Mike Suglio / Observer
I entered a large and packed pre-prohibition style brewpub on a Thursday evening in Ohio City. The hostess led me to my table with historic Cleveland brewery memorabilia adorning the walls of the pub to guide the way.
In the late 1800s, Cleveland was filled with breweries. By 1910, Cleveland had 26 breweries in the city. Unfortunately, by the early 1980s, all of these breweries had closed their doors. It was not until 1988 that brothers Daniel and Patrick Conway opened Great Lakes Brewing Company and restored local craft brewing to Cleveland.
From the back of the restaurant, I noticed posters of Great Lakes’ flagship beers. I have drank these beers numerous times, but as a Cleveland resident, it is easy to forget that Great Lakes is a tourist destination for many. Great Lakes beers are distributed through a lot of the east coast, midwest and the southern states. In the same way I travel to many other breweries in the United States, other beer fanatics travel to visit Great Lakes.
I decided to tackle their seasonal and brewpub exclusive beers before I had the five year-round beers. I started off with the seasonal favorite, Conway’s Irish Ale. Many confuse this beer with a red ale, but unlike a red, it is very toasty, malty and rather light. Replacing the infamous Chillwave was the new April seasonal, the Rye of the Tiger India Pale Ale. This beer is dry and has a pine and citrus taste to it. It is also very hoppy and I must say that I thought this year’s batch was much improved from last year.
The next three beers were exclusive to the brewpub and absolutely phenomenal. The Ohio City Farmhouse was the best Saison I have ever had. Saison is French for “season,” and this type of beer usually has a lot of carbonation and strong fruit flavors. Brewed with ingredients from Ohio City Farm, this beer also had the taste of ginger and lemongrass. Truly exceptional, and it was my favorite beer of the visit.
The other two brewpub exclusive beers were also exceptional. The Wolfhound Stout was a dry Irish Stout, but was not too dry, as other Irish stouts usually are. It retained a coffee taste, and was incredibly smooth. The other exclusive beer, Hop Madness, was a fantastic IPA with a strong hoppy taste in every sip. Despite the hoppiness, it was a rather drinkable IPA and was not bitter or dry in any way.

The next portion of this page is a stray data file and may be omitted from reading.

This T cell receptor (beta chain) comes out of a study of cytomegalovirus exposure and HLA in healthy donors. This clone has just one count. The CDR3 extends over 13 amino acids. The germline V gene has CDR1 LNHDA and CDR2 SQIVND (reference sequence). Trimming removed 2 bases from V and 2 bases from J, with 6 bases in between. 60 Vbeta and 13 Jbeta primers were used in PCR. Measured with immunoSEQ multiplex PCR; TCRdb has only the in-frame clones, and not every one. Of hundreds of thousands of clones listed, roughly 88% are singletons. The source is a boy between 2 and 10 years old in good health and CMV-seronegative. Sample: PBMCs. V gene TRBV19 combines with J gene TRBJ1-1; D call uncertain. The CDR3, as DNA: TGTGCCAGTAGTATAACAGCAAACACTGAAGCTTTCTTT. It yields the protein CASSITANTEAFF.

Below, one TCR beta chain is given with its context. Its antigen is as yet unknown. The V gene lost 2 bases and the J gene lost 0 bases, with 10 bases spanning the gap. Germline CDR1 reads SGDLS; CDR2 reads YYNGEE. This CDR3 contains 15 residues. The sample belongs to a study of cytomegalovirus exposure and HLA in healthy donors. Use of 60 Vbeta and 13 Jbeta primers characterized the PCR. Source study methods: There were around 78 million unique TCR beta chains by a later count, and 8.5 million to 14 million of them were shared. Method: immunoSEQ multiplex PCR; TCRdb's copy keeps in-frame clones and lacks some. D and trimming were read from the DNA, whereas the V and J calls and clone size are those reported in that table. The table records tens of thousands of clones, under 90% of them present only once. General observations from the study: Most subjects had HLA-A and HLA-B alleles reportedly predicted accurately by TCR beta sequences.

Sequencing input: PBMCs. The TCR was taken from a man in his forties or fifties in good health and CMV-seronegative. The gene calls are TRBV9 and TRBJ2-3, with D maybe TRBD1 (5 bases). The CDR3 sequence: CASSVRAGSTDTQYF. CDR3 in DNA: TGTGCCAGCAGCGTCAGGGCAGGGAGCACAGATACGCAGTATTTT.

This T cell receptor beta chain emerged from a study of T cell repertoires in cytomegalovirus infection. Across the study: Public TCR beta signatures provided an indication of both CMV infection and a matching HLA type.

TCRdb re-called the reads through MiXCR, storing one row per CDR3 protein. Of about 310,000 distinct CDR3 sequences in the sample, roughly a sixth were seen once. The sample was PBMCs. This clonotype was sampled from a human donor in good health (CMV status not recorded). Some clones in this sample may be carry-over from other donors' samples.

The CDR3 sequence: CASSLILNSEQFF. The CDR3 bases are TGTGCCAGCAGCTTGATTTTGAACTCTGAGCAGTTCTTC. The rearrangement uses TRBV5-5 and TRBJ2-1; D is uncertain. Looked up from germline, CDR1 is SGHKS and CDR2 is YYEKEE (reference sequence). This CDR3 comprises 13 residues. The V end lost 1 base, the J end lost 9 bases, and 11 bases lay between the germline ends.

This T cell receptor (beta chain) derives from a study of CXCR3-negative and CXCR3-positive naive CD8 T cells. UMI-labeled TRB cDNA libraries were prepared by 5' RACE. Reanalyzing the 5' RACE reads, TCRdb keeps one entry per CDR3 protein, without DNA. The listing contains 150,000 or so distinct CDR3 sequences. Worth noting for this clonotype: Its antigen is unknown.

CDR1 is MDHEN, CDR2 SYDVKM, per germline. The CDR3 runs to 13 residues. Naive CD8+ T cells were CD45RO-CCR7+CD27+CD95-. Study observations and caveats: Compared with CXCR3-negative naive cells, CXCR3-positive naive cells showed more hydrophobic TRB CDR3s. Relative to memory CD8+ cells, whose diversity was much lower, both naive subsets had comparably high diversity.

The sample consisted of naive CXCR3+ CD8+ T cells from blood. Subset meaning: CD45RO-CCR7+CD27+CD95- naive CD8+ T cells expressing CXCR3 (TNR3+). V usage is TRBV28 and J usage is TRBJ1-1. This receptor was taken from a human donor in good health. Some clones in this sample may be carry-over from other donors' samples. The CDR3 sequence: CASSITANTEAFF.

The last of the non-flagship beers I tried was the Triple Dog Dare. This beer was a small batch limited release and some bars in Cleveland still have it on draft. This was my second favorite beer of the night and may be one of my new favorite Great Lakes beers. The Triple Dog Dare is an amazing Belgian beer that is crisp and flavorful. Despite its high alcohol by volume and international bittering units, it is a perfectly well-balanced beer.
I decided to try one of Great Lakes’ most popular food entrée and a Cleveland staple, bratwurst and pierogies. I was served two large bratwursts with spicy mustard on the side. They were perfectly cooked and juicy. The three pierogies were served with sour cream and were cheesy and gooey. All of these delicious entrees were served on top of traditional red cabbage. It was a very Cleveland dish.
The flagship, or year-round beers, were good but not as diverse as the brewpub exclusive beers. The Dortmunder Gold Lager is much better than any American domestic beer, but is not very flavorful. However, it does seem to taste much better during the summer.
The Eliot Ness Amber Lager and the Burning River Pale Ale are good, but average beers in their categories. Eliot Ness is a solid amber ale, as is Burning River as an American Pale Ale, but both lack flavor and diversity amongst other American Pale Ales.
The Commodore Perry IPA is a great IPA for beer nerds. Most IPA’s are rather hoppy and hard to get into when you are first trying them. This beer is a well-developed, medium-body IPA still tinged with hops and fruit, but is not so dry that it would turn away first-timers. If you are trying to break away from American domestics, I would highly recommend trying this beer.
My favorite by far of the year-round, flagship Great Lakes beers is the Edmund Fitzgerald Porter. This multi-award winning porter is a perfect example of how a porter should be. It has hints of coffee and chocolate, but not enough to make the beer either too sweet or too coffee- or chocolate-tasting that it no longer has a beer taste. My favorite aspect of this beer is probably the roasty finish to it. A great beer year-round and perfect with barbeque, campfires and any other fun, outdoor summer activities.
On the weekends and weekdays in the summer, Great Lakes Brewing Company offers free tours of their facility; this also includes a free sampling of their beer.
The tour is a wonderful free service for Clevelanders, seeing that most breweries charge patrons to tour their facility. In my opinion, it is one of the best brewery tours in the country. The knowledgeable and enthusiastic guide shows you the entire facility. Tours usually fill up one to two weeks in advance, so I suggest you plan ahead.
The food and beer were all reasonably priced and rather affordable for dining at one of the most popular hot spots of Cleveland. I highly recommend everyone take the tour and stop at the brewpub while they are in town.